• Clear cell
    • Mucinous
    • Endometrioid
    • Carcinosarcoma
    • Low-grade serous


  • Germ cell tumors originate inside the ovaries in the cells that create the eggs. These tumors are rare and generally affect younger women.


  • Stromal tumors are also rare and originate in the connective tissue surrounding the ovaries.

Genetic Testing for Inherited Mutations

Every cell of the body has two copies of every gene – one copy that is inherited from an individual’s mother and one copy from their father. Inherited genes may have mutations (changes) that can increase the risk of developing cancer.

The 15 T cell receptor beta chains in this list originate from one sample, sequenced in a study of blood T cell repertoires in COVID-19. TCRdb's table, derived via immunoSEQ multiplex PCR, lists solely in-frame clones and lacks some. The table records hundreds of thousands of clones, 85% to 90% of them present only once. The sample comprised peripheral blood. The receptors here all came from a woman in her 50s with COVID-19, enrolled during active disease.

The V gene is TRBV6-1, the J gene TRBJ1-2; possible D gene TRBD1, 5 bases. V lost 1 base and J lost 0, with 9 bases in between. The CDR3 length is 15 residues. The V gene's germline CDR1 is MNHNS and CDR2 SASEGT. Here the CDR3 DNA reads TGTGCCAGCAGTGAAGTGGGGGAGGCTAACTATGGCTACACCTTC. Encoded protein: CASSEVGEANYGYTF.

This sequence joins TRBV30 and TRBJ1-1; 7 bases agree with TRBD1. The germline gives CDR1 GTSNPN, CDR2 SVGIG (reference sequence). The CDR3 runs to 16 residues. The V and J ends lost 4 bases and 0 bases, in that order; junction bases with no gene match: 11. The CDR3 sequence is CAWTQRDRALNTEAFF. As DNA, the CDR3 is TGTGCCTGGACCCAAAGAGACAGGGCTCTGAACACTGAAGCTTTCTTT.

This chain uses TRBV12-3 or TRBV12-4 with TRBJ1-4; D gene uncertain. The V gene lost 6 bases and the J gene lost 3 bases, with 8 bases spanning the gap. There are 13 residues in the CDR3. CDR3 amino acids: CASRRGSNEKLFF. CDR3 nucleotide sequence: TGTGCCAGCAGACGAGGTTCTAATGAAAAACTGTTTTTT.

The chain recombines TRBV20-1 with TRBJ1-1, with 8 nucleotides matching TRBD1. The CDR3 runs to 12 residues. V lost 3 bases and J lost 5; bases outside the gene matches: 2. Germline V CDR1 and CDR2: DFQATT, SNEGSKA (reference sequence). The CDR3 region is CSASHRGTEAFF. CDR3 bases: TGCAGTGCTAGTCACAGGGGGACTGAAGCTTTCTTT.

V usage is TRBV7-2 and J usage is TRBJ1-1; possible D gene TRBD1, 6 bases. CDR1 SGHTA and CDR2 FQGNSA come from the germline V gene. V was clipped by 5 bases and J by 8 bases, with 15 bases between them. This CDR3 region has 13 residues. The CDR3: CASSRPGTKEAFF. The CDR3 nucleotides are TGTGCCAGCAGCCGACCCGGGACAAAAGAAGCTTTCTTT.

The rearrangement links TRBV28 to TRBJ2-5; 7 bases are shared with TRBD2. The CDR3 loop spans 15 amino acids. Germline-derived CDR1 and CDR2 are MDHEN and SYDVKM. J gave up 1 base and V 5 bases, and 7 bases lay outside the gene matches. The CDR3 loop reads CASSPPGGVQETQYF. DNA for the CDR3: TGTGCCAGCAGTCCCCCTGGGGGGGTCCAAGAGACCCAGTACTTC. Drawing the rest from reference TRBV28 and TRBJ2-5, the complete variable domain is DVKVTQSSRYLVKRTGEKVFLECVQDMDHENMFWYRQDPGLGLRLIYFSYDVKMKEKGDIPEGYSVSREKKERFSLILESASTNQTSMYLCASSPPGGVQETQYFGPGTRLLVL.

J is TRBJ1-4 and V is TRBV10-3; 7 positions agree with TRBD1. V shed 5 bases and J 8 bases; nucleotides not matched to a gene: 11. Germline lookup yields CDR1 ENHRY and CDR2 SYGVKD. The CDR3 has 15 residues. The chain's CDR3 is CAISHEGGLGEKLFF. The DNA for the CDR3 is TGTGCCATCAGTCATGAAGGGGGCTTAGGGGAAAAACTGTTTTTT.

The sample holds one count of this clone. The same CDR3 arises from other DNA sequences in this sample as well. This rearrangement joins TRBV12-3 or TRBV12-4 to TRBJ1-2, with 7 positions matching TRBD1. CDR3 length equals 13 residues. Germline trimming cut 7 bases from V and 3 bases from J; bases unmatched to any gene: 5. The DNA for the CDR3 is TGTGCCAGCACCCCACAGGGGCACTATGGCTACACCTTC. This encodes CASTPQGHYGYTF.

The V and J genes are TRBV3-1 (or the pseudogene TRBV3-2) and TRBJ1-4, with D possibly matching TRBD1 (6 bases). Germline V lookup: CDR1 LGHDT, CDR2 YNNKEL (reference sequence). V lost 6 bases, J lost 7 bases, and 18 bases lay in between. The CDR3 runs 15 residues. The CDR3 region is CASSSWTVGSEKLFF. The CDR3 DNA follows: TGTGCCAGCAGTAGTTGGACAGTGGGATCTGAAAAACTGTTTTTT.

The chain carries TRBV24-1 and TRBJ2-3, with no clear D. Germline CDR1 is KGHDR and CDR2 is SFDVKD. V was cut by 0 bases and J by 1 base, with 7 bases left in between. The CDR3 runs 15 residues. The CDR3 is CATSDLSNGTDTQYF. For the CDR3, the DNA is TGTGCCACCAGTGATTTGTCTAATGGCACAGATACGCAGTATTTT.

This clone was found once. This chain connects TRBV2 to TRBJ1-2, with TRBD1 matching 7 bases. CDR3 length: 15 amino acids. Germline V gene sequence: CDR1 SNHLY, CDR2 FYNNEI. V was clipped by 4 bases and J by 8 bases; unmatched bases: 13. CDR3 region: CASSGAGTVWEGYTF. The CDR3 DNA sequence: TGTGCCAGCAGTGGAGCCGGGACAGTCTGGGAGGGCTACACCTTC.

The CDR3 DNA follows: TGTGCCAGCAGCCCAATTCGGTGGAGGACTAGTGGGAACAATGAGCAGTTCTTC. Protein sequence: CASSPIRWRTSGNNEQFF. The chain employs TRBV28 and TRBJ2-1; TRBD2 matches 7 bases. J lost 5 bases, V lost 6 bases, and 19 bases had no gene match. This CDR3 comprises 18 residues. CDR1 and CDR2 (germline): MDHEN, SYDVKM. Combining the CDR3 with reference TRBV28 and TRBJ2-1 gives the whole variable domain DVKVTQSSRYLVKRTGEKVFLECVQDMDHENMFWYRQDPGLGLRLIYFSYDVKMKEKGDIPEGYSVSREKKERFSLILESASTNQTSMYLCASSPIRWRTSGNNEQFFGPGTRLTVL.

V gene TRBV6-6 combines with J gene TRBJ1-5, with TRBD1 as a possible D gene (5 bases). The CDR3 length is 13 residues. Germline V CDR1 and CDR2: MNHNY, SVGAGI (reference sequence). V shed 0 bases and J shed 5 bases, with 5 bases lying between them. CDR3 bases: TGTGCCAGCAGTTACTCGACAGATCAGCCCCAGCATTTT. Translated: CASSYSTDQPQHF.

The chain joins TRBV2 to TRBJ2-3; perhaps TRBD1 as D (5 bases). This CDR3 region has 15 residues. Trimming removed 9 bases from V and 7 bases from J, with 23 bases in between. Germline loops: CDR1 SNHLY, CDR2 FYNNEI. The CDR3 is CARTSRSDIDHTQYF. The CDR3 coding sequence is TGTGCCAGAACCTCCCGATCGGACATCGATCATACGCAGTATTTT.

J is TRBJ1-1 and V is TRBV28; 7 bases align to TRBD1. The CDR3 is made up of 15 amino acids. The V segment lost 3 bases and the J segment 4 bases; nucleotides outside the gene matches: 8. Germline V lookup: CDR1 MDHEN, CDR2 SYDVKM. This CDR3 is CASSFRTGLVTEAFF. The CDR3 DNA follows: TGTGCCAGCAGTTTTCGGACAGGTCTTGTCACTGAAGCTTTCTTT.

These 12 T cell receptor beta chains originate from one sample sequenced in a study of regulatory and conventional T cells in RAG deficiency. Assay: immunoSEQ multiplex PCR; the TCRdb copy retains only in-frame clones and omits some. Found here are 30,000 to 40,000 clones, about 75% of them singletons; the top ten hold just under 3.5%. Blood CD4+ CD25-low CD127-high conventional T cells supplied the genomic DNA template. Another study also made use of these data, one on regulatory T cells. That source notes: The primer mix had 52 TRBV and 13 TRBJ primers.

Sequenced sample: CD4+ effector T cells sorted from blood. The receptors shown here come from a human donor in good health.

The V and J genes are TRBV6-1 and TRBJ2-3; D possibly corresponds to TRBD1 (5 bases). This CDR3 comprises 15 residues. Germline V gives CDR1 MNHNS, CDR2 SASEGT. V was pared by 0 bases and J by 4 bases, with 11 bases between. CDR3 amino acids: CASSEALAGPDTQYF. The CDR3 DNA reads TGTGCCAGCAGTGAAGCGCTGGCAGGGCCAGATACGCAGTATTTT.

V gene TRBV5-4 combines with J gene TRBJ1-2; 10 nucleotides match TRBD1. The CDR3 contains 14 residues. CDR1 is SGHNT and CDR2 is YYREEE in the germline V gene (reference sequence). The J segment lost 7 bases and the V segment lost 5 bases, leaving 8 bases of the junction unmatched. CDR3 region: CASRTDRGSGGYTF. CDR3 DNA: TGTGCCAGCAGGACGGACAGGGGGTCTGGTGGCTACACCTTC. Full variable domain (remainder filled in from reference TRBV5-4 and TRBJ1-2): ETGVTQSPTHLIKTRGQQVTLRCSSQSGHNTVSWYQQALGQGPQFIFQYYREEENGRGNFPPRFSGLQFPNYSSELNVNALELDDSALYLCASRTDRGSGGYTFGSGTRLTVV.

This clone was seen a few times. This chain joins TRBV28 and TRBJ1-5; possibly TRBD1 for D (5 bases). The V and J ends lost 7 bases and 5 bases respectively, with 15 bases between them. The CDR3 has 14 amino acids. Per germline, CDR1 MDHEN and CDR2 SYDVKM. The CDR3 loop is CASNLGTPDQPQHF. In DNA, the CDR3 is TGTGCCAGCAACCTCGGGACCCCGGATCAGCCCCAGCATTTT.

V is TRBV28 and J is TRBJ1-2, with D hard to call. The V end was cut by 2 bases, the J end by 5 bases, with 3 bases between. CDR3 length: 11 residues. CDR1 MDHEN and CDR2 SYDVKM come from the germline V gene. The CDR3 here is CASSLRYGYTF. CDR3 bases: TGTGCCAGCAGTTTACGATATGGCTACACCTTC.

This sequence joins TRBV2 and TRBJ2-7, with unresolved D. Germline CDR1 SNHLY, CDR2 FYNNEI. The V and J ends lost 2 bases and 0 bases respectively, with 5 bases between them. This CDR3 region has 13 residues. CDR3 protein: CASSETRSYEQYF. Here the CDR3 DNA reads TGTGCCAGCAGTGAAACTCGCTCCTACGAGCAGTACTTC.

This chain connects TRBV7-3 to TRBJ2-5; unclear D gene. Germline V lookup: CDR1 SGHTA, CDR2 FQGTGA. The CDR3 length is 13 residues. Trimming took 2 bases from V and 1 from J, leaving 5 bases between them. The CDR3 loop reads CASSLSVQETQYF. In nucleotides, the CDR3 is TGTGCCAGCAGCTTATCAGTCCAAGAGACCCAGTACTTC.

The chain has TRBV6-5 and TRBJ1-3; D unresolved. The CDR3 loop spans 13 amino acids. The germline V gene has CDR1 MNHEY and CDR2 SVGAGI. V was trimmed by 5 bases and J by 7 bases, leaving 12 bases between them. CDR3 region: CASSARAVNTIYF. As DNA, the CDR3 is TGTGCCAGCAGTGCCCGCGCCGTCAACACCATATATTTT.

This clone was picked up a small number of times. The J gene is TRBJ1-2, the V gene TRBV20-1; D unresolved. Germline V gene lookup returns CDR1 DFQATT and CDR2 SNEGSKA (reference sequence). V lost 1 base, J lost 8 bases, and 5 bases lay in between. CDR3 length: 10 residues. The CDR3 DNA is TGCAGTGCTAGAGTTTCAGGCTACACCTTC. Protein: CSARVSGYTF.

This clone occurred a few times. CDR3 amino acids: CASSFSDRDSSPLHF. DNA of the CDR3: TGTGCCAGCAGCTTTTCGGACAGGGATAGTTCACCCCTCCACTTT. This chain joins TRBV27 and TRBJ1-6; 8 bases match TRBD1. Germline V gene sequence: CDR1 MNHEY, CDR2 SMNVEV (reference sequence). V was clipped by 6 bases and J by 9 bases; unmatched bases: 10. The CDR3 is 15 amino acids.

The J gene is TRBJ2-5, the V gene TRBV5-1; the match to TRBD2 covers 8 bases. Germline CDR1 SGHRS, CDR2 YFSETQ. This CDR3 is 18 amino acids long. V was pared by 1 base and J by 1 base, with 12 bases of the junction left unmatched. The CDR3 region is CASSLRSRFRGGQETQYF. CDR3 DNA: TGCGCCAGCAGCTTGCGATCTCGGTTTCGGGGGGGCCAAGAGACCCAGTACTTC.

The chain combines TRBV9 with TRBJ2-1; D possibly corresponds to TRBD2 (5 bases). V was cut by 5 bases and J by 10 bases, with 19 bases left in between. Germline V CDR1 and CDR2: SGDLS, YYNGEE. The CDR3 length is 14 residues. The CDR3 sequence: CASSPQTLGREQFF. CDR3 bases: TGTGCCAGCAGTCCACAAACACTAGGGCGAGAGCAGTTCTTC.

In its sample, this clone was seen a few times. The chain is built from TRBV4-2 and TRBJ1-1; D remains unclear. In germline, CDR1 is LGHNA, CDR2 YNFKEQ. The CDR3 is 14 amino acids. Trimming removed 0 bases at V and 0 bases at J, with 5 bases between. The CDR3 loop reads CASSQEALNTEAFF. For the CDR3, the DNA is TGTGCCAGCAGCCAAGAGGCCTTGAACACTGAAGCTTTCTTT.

Genetic testing looks for inherited changes in specific genes that are known to be associated with an increased risk of getting cancer. Any person with an ovarian cancer diagnosis should have genetic testing done to determine if they have inherited a changed version of one or more of such genes from one of their parents. Inherited changes would be present in every cell in the body, so genetic testing is done on a sample of saliva or blood.  

Mutated Genes Associated with Ovarian, Fallopian Tube, or Primary Peritoneal Cancer